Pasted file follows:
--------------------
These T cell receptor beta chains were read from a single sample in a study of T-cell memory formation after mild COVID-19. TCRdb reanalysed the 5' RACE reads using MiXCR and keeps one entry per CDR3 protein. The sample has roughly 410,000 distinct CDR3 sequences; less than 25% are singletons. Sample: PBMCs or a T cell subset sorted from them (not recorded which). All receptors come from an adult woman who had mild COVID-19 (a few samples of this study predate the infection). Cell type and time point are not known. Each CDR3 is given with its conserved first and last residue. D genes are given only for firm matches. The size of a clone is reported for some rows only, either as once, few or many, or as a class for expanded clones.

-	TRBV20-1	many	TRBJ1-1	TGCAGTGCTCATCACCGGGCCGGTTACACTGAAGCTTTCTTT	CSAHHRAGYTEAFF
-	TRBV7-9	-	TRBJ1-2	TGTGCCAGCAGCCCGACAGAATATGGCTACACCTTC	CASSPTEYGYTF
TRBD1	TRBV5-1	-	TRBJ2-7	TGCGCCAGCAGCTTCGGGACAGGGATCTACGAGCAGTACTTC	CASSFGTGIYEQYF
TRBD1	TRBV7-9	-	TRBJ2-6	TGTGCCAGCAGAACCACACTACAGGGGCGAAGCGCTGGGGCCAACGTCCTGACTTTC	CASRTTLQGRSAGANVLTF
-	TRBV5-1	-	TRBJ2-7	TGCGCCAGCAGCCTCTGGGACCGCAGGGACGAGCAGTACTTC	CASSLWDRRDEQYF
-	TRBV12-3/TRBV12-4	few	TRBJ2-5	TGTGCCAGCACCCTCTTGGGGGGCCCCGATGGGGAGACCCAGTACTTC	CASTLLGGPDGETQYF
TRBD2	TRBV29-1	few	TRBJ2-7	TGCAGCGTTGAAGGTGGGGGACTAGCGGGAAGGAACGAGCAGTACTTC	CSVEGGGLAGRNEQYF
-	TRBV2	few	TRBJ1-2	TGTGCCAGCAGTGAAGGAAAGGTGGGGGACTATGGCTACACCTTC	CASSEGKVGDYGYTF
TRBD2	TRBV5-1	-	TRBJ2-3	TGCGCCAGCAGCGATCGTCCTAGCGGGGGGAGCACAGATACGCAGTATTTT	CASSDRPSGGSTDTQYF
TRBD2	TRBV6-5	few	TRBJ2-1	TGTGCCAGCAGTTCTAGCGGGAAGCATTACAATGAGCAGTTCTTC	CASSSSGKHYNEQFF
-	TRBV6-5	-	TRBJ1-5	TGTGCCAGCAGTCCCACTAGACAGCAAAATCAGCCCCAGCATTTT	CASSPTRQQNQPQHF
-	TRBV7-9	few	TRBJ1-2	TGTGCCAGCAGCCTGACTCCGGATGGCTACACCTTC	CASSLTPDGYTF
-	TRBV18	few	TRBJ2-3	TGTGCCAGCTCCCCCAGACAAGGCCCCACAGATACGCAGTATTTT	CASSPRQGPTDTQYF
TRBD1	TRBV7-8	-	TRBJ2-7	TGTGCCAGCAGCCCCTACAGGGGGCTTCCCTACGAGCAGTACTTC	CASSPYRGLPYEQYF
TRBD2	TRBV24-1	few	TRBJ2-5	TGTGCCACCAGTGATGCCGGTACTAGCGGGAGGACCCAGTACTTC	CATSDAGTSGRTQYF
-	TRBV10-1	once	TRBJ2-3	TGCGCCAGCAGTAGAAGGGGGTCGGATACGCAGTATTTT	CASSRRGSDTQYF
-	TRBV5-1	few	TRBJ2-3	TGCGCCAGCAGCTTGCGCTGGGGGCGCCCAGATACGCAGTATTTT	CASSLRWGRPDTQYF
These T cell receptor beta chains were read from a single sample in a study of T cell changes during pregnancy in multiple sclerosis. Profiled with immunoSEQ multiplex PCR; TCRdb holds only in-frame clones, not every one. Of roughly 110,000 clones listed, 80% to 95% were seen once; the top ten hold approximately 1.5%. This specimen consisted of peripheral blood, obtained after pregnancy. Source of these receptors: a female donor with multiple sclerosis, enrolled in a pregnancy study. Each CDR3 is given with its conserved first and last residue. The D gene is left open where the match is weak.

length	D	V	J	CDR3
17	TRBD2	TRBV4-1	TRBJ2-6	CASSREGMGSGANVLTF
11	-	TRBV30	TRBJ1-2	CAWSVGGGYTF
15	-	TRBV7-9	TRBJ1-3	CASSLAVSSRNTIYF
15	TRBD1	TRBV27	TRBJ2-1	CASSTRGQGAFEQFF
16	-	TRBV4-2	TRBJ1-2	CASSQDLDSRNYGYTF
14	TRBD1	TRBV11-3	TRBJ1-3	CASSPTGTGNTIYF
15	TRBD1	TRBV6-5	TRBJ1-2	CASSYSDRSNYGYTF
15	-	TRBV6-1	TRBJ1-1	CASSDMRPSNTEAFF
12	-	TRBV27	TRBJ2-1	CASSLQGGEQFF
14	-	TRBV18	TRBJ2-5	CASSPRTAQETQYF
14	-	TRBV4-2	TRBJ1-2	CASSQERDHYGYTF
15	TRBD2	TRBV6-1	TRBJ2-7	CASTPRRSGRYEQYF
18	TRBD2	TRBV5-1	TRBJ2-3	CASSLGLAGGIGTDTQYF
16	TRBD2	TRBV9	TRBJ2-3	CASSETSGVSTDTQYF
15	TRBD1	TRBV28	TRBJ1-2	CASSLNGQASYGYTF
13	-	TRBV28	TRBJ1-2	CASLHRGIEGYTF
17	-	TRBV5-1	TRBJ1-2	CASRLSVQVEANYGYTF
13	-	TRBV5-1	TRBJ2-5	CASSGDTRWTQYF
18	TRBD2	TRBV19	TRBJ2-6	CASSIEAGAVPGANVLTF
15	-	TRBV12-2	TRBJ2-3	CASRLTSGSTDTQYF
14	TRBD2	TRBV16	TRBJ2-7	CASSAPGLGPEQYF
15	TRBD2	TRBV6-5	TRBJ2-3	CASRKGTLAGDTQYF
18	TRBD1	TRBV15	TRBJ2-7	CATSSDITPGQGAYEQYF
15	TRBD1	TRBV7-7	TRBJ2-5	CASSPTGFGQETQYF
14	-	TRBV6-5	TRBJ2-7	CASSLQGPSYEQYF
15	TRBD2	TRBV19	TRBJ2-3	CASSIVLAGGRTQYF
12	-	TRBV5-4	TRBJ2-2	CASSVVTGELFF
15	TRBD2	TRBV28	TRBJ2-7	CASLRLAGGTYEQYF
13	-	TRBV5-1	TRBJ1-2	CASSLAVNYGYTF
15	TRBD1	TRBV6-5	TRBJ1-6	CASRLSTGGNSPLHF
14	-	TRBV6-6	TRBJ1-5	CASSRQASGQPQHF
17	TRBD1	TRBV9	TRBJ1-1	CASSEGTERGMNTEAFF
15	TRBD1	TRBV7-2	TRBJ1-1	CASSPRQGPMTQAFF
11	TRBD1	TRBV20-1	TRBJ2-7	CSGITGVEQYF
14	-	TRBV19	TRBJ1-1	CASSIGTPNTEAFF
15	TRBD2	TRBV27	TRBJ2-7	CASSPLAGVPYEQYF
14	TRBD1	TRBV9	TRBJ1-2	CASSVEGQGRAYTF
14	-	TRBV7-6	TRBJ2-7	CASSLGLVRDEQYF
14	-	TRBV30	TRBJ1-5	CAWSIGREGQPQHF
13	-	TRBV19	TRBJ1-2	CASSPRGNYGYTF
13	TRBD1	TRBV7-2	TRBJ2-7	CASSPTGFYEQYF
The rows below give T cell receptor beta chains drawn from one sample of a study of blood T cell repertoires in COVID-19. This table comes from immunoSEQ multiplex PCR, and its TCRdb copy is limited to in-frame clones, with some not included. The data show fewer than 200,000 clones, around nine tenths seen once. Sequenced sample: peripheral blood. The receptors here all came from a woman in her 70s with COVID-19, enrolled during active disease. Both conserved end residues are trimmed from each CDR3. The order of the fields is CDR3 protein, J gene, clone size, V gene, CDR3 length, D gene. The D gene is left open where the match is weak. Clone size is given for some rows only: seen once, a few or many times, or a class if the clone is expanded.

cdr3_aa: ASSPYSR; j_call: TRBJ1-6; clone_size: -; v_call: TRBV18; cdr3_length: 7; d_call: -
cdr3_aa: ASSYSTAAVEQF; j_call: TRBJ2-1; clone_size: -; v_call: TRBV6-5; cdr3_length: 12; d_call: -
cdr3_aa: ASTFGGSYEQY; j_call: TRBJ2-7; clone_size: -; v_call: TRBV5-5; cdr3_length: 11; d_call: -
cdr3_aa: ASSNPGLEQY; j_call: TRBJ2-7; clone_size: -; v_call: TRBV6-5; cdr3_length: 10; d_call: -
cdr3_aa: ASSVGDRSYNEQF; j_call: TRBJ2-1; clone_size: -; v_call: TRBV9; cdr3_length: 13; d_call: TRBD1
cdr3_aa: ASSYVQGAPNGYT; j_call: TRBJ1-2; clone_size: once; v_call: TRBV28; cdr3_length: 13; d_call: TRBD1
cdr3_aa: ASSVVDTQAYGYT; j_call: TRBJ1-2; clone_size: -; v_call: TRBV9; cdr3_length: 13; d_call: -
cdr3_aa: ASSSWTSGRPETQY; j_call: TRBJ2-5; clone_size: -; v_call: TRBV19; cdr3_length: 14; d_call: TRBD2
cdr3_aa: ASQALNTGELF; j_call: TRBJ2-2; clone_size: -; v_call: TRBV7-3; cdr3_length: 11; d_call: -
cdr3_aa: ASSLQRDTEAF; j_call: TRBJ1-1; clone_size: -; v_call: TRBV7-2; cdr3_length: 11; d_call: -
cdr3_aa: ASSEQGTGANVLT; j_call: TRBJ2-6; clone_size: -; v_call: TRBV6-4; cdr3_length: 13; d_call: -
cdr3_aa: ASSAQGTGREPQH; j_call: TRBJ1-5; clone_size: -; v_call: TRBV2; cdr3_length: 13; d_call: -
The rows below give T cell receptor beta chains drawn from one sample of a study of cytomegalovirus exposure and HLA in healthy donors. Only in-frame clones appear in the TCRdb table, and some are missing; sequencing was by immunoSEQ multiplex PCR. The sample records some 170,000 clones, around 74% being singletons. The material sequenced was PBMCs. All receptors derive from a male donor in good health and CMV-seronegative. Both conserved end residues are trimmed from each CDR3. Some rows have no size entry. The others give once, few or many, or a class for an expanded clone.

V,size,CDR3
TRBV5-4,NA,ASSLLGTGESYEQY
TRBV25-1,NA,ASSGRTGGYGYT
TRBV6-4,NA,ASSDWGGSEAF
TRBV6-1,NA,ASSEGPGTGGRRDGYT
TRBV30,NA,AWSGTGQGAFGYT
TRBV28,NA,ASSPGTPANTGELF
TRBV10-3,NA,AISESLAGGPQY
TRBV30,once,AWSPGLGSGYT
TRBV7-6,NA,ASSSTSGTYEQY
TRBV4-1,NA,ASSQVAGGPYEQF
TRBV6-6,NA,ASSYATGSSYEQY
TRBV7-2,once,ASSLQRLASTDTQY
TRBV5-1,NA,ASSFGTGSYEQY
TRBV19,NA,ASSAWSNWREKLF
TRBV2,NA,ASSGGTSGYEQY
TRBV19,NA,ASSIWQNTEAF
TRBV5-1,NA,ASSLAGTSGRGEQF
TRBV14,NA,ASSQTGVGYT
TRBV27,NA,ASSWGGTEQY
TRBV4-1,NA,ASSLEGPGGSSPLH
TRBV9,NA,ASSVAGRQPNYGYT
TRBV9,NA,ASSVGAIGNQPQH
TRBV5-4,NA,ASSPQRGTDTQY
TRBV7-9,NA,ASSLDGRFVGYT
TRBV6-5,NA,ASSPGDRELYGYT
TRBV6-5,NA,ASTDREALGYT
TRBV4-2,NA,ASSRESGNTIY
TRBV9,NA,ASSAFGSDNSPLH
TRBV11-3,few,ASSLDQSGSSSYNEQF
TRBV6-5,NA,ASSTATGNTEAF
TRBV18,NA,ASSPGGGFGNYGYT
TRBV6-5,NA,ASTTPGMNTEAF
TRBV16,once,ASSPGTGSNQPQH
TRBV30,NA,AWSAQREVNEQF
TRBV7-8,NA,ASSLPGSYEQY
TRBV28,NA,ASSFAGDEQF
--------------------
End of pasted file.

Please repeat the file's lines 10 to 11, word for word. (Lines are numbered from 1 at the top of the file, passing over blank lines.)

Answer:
TRBD2	TRBV5-1	-	TRBJ2-3	TGCGCCAGCAGCGATCGTCCTAGCGGGGGGAGCACAGATACGCAGTATTTT	CASSDRPSGGSTDTQYF
TRBD2	TRBV6-5	few	TRBJ2-1	TGTGCCAGCAGTTCTAGCGGGAAGCATTACAATGAGCAGTTCTTC	CASSSSGKHYNEQFF